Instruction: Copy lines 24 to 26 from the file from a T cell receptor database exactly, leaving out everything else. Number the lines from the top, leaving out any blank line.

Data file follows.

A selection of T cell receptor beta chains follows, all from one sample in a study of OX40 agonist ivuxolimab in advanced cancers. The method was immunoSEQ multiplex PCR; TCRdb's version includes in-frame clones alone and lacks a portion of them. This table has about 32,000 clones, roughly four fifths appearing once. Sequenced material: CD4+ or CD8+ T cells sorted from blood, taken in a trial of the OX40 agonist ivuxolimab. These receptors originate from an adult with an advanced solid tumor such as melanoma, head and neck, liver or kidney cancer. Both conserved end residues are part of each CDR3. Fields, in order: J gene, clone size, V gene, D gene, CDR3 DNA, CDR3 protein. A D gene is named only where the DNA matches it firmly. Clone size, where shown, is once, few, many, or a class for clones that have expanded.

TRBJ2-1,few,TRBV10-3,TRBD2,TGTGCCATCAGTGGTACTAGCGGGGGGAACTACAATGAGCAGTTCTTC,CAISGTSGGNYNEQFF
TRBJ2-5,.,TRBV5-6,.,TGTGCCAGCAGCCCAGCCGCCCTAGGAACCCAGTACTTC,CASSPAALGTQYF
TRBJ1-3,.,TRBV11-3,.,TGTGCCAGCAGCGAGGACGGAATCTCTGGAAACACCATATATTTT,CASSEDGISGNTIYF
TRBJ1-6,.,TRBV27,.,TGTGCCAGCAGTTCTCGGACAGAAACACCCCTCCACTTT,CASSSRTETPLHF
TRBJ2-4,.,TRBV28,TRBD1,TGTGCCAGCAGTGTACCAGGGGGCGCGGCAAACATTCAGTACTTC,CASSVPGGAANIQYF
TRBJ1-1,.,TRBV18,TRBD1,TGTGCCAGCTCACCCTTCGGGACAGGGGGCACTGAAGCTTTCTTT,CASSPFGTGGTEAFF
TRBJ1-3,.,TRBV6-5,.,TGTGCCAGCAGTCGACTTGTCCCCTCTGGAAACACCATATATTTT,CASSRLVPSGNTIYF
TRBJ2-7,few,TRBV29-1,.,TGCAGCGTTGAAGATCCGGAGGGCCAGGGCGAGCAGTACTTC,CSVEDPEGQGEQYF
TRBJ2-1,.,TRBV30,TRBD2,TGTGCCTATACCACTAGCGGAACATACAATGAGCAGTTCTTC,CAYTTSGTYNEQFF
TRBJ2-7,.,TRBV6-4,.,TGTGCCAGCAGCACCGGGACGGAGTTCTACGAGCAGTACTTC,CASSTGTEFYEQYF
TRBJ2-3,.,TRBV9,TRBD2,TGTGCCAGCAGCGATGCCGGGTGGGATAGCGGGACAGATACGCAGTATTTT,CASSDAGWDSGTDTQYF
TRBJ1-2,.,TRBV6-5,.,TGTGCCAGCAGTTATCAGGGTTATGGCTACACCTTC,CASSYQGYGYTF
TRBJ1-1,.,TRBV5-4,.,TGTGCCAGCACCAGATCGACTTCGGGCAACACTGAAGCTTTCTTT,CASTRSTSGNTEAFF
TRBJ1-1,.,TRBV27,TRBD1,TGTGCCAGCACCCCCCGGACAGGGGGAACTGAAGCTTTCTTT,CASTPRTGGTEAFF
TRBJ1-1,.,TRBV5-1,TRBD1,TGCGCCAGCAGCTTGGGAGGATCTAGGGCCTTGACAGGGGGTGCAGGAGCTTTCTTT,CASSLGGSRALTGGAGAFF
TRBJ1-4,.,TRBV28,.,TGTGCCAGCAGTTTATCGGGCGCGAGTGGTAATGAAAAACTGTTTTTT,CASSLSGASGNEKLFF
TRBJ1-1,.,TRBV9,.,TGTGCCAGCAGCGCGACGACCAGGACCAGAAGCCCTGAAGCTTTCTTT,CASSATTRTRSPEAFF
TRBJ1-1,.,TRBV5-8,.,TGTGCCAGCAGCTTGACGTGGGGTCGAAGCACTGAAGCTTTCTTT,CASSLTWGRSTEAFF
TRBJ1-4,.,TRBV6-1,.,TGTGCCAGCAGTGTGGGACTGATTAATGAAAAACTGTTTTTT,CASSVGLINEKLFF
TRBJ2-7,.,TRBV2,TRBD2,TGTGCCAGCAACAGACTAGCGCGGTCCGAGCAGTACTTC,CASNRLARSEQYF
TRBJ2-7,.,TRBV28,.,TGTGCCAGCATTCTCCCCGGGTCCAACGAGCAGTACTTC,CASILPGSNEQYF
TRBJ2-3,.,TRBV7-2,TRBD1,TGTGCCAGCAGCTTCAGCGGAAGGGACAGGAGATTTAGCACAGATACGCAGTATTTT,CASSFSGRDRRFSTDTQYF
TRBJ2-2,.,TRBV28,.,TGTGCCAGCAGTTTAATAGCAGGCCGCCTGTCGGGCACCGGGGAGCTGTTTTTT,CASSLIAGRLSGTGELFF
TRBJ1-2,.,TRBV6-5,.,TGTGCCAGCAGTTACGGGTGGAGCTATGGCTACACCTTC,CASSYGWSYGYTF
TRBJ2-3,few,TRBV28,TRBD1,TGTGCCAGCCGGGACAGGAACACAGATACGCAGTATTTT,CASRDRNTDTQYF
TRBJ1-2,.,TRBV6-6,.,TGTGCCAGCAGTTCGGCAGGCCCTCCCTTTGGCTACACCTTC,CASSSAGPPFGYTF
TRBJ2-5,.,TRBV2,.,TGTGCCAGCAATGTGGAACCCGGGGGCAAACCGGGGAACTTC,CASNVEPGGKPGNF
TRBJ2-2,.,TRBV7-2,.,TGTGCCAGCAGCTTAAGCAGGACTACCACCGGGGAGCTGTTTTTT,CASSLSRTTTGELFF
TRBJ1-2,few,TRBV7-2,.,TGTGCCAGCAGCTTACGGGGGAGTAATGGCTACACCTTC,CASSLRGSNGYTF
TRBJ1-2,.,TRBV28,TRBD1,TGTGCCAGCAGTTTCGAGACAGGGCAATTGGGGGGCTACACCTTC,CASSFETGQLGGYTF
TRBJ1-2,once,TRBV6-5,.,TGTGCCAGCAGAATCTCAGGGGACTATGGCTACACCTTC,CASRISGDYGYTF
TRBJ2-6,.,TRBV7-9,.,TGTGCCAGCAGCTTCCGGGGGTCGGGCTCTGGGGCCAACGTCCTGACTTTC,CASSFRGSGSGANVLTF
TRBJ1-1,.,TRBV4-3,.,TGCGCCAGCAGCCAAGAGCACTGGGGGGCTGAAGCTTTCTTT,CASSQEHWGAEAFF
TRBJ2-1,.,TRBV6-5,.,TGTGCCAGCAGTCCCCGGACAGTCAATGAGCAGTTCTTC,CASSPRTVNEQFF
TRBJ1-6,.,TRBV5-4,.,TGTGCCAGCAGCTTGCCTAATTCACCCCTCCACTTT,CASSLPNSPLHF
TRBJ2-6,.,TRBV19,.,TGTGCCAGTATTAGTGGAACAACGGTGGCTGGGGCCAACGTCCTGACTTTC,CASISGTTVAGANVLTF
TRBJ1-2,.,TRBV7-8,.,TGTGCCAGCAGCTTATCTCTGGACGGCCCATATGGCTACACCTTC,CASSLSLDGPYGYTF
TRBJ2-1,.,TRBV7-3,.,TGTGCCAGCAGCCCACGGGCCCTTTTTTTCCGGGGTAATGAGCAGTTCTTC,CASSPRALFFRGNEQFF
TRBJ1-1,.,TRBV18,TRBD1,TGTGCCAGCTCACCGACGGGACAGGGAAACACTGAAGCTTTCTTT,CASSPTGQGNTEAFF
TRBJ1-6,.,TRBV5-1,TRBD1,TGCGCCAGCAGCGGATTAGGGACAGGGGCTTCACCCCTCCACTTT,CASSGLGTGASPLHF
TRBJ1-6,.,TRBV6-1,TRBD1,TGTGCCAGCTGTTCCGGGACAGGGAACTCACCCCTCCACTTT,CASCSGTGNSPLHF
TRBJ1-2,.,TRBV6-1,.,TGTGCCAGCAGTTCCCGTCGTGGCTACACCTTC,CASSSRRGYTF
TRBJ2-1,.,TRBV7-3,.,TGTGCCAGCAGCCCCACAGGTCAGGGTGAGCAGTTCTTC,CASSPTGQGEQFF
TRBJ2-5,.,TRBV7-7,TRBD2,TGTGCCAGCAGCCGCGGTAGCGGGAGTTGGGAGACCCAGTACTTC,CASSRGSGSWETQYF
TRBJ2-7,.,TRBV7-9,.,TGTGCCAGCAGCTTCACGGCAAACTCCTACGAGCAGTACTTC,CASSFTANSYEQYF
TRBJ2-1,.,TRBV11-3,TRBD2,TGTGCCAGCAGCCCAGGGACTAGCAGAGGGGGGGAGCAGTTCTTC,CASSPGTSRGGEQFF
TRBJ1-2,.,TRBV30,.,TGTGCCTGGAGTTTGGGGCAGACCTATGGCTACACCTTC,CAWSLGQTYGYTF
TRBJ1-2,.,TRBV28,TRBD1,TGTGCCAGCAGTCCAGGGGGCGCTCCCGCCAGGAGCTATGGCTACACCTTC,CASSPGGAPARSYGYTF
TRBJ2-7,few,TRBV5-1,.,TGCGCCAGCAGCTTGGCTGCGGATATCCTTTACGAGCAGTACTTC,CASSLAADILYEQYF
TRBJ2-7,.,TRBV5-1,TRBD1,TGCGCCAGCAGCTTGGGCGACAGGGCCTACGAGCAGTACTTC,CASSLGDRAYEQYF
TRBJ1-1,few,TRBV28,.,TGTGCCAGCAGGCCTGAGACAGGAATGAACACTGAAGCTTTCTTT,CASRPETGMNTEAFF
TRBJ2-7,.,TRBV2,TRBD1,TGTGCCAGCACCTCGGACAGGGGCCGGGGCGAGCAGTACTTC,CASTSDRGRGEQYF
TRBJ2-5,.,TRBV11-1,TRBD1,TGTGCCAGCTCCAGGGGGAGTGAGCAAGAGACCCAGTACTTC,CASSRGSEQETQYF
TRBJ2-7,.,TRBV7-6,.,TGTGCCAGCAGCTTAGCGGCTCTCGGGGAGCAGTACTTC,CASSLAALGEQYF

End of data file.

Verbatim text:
TRBJ2-2,.,TRBV28,.,TGTGCCAGCAGTTTAATAGCAGGCCGCCTGTCGGGCACCGGGGAGCTGTTTTTT,CASSLIAGRLSGTGELFF
TRBJ1-2,.,TRBV6-5,.,TGTGCCAGCAGTTACGGGTGGAGCTATGGCTACACCTTC,CASSYGWSYGYTF
TRBJ2-3,few,TRBV28,TRBD1,TGTGCCAGCCGGGACAGGAACACAGATACGCAGTATTTT,CASRDRNTDTQYF